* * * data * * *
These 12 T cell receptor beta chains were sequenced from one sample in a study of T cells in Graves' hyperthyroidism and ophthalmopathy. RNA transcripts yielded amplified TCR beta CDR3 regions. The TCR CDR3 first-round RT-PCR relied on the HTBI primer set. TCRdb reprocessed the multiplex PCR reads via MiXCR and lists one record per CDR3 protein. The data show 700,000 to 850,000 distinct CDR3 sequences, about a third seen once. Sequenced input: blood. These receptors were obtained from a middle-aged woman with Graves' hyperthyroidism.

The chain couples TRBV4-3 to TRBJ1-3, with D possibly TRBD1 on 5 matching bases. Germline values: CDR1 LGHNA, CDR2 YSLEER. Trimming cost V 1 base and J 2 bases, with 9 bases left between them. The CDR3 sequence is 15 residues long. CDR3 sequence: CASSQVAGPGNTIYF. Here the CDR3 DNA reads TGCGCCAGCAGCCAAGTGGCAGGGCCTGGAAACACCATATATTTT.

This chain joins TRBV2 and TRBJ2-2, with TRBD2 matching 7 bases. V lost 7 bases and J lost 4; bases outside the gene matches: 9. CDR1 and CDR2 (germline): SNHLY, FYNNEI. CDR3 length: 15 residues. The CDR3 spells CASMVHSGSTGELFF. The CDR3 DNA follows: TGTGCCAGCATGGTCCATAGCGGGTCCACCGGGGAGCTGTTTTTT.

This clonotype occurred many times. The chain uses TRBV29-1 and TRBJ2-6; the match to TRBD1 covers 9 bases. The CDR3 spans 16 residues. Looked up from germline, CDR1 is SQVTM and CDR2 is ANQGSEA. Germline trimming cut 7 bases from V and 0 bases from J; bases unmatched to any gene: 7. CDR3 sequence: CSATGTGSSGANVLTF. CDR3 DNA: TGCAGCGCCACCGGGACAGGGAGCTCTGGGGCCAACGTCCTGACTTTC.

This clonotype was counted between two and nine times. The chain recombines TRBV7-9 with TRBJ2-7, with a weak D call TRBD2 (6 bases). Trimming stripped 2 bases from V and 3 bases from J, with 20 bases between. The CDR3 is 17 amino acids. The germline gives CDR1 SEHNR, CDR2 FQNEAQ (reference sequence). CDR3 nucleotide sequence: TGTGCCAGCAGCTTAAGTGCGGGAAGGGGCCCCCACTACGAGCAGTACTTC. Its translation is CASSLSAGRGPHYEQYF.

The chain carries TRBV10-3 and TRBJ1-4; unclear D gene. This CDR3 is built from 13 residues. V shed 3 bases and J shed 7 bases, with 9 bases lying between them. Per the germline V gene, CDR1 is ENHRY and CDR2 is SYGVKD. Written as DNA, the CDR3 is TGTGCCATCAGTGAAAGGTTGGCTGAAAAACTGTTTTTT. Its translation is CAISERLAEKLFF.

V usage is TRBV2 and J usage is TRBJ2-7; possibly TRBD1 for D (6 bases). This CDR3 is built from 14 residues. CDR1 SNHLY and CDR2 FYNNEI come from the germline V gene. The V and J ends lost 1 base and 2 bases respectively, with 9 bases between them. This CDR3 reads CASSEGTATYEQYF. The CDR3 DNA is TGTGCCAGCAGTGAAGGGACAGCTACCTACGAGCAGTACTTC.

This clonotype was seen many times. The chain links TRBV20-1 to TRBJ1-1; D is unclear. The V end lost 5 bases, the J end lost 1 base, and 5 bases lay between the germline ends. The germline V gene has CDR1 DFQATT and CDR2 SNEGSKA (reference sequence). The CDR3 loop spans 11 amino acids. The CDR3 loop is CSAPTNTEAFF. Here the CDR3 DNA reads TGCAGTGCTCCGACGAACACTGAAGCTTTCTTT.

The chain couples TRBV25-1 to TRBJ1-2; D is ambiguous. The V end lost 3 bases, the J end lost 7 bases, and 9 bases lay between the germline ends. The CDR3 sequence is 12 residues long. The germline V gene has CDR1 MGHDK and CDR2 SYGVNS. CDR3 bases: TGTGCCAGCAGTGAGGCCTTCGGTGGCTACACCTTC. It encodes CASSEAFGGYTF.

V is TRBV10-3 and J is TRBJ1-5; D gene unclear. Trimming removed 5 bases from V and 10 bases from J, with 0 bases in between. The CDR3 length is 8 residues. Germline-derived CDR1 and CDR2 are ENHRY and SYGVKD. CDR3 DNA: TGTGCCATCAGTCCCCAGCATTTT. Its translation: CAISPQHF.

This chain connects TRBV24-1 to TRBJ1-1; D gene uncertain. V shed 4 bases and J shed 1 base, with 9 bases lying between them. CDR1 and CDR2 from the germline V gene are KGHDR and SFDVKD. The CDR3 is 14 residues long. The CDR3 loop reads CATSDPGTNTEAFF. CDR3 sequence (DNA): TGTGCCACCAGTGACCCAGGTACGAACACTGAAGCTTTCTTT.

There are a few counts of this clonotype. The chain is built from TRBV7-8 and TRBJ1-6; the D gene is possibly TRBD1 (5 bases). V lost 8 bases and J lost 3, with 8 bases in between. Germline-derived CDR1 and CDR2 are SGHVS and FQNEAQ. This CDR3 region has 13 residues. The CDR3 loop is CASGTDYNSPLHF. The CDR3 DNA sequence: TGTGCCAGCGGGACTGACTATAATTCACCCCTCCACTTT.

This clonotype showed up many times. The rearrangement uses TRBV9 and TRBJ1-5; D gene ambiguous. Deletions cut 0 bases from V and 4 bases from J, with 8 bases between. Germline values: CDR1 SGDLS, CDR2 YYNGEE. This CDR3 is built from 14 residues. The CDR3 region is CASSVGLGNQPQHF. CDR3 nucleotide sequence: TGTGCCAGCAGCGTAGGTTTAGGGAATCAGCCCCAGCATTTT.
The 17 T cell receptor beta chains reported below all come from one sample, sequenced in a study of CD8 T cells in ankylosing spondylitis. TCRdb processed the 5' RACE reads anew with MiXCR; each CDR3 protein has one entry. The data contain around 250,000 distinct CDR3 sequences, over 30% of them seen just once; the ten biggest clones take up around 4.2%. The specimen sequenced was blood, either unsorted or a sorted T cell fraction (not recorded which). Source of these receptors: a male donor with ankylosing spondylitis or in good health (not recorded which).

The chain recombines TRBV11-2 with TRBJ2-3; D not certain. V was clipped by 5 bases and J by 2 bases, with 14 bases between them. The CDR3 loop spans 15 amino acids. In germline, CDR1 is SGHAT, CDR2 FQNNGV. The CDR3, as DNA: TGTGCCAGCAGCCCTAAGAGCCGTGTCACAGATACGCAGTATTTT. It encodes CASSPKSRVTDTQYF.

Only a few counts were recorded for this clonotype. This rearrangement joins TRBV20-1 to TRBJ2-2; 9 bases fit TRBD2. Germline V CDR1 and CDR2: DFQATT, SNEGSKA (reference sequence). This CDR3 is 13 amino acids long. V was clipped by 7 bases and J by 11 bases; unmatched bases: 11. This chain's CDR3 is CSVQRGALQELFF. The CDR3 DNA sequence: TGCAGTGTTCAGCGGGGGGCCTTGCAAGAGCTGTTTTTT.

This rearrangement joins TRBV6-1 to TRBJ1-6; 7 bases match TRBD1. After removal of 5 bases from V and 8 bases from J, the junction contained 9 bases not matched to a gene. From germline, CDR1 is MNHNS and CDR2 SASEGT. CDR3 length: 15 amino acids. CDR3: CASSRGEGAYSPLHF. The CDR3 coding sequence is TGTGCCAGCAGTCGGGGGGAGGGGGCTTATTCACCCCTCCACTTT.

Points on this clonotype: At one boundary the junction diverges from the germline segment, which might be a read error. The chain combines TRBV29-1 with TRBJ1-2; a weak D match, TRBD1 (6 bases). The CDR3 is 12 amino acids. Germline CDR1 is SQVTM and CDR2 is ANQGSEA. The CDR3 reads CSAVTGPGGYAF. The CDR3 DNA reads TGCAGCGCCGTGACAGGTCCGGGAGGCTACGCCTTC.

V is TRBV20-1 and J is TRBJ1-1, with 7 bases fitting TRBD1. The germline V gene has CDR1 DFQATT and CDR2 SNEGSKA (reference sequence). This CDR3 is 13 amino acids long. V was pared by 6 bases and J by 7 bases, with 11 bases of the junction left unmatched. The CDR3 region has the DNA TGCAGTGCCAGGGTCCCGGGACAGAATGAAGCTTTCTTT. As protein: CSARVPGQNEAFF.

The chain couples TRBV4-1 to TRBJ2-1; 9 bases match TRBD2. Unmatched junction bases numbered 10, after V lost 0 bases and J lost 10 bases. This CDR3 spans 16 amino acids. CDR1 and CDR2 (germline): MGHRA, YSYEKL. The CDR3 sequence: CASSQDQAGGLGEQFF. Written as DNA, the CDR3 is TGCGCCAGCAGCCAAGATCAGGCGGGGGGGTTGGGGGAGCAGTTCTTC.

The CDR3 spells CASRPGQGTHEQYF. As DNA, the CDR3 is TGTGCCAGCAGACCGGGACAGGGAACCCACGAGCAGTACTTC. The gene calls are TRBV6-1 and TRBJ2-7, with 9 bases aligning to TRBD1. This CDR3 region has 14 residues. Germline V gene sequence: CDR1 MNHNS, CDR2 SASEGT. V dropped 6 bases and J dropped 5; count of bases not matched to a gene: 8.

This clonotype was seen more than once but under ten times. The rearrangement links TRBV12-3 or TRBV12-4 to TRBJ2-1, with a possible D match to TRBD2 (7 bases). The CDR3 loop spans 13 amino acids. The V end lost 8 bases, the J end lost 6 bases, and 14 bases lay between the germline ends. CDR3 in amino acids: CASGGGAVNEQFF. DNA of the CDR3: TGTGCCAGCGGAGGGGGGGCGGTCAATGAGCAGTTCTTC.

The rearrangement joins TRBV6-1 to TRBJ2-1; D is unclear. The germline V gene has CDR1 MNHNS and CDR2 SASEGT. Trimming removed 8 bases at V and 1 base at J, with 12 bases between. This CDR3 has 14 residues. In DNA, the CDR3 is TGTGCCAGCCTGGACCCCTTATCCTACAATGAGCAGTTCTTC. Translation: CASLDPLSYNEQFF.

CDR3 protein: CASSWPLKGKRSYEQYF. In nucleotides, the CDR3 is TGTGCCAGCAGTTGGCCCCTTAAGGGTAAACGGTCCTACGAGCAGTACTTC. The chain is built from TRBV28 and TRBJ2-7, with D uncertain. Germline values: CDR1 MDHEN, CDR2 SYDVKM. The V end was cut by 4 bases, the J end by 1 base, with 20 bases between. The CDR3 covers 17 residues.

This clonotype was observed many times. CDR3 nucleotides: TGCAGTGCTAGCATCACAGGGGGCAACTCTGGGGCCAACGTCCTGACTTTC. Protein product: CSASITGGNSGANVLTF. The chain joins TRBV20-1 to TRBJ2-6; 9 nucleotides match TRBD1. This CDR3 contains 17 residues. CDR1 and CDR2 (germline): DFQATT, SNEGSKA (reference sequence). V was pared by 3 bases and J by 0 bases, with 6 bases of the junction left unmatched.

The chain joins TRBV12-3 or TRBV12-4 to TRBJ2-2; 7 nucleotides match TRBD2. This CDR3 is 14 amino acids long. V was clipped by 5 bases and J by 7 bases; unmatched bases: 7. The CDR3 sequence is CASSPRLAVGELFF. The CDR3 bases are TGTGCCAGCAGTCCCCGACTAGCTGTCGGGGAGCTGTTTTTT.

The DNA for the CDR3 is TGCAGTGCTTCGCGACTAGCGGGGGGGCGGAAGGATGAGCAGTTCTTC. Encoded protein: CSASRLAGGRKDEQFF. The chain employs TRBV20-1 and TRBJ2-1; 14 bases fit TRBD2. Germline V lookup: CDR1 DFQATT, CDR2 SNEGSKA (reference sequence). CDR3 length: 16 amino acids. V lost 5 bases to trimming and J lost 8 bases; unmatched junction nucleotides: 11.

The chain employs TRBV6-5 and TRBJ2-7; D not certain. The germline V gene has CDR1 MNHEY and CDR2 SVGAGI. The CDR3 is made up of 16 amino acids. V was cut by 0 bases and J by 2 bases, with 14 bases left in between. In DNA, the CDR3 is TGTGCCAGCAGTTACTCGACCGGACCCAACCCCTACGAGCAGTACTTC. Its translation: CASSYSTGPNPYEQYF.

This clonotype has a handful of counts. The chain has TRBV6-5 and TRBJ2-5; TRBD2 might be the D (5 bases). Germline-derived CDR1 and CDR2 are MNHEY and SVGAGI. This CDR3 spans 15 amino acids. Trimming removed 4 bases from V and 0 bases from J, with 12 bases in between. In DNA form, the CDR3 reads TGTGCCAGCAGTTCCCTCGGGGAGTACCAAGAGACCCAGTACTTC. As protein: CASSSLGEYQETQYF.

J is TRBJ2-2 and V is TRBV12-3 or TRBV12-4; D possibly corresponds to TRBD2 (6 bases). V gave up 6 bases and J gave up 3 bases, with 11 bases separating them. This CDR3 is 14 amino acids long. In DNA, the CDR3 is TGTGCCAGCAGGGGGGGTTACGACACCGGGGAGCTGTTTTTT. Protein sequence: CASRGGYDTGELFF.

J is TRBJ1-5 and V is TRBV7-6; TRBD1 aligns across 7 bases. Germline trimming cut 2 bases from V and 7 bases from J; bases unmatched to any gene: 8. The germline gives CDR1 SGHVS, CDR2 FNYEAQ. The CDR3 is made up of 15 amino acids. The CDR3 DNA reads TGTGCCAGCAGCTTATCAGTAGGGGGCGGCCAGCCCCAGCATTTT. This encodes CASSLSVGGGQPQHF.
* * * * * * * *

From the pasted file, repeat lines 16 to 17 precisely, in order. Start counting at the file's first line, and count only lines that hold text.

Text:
Only a few counts were recorded for this clonotype. This rearrangement joins TRBV20-1 to TRBJ2-2; 9 bases fit TRBD2. Germline V CDR1 and CDR2: DFQATT, SNEGSKA (reference sequence). This CDR3 is 13 amino acids long. V was clipped by 7 bases and J by 11 bases; unmatched bases: 11. This chain's CDR3 is CSVQRGALQELFF. The CDR3 DNA sequence: TGCAGTGTTCAGCGGGGGGCCTTGCAAGAGCTGTTTTTT.

This rearrangement joins TRBV6-1 to TRBJ1-6; 7 bases match TRBD1. After removal of 5 bases from V and 8 bases from J, the junction contained 9 bases not matched to a gene. From germline, CDR1 is MNHNS and CDR2 SASEGT. CDR3 length: 15 amino acids. CDR3: CASSRGEGAYSPLHF. The CDR3 coding sequence is TGTGCCAGCAGTCGGGGGGAGGGGGCTTATTCACCCCTCCACTTT.